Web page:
IMG_0210[1] A few images from the garden in early November.  There are a few carrots, and oca and potatoes to dig, and still an abundance of Swiss Chard and kale.  Most everything else has been harvested, although there is still some cleanup to be done, and there will be winter pruning in two months.  Here and there, a few calendula flowers are the only thing still blooming, but they are bent down with persistent raindrops. IMG_0219[1]   Tomatillos in their skeletal husks will germinate in the spring and yield a crop next year with no help from me.                 IMG_0208[1]   Hal commented that some of the grape leaves look like topographical maps.  IMG_0200[1]   The comfrey is still going strong where they ducks haven’t eaten it back.  Most of the new perennial fruit plants (a tiny baby Saskatoon in the red cage above – Shropshire Damsons, and Chilean guavas elsewhere in the garden) have comfrey nursemaids planted next to them.  IMG_0195[1]   The persimmon tree is on the cusp of a spectacular fiery display.  Hopefully by next year, there will be a crop of Early Fuyu persimmons left hanging once the red-orange leaves fall. IMG_0180[1]

The half-high and high-bush blueberries are just beginning to turn color.  They are four years-old, so in coming years – as they grow considerably – this whole side of the house will be awash in bright red blueberry and Aronia berry leaves in November.  IMG_0203[2]   Hope you have a cozy, restful weekend.  I’ll leave you with an autumnal Waldorf verse, of which I am always reminded this time of year:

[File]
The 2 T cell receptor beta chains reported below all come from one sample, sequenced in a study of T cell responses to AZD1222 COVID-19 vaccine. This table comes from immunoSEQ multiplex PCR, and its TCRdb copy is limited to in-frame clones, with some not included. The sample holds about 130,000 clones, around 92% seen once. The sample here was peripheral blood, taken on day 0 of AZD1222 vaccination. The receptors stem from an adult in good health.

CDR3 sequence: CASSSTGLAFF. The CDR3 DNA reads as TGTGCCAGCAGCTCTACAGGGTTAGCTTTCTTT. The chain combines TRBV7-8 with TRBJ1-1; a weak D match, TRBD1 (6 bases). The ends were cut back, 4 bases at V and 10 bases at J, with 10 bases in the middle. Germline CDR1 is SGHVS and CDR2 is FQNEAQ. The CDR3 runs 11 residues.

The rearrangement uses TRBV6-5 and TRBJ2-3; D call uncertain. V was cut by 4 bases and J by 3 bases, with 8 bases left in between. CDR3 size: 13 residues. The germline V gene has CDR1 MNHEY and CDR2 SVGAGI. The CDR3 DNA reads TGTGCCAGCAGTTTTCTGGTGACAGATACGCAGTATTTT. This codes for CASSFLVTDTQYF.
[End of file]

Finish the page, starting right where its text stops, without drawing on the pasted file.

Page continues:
The north wind came along one day,
So strong and full of fun;
He called the leaves down from the trees
And said, “Run children run”.
They came in read and yellow dress,
In shaded green and brown,
And all the short November day
He chased them round the town.
They ran in crowds, they ran alone,
They hid behind the trees,
The north winds laughing found them there
And called “No stopping please”
But when he saw them tired out
And huddled in a heap,
He softly said, “Goodnight my dears,
Now let us go to sleep.”

Posted in Changing Seasons, Farming/Gardening | 1 Comment

Little Mitts, Little Hands


Strep throat and a chest cold swept through the family this week, so we have done little else besides snuggle and attempt to get well.  New “Triple Crown” thornless blackberries are waiting to be planted in the garden, the grapes and raspberries need to be pruned back for the winter.  However, nearly every item on this week’s “to-do” list this week has been abandoned in favor of long waits – for throat cultures at the urgent care, and antibiotics at the pharmacy.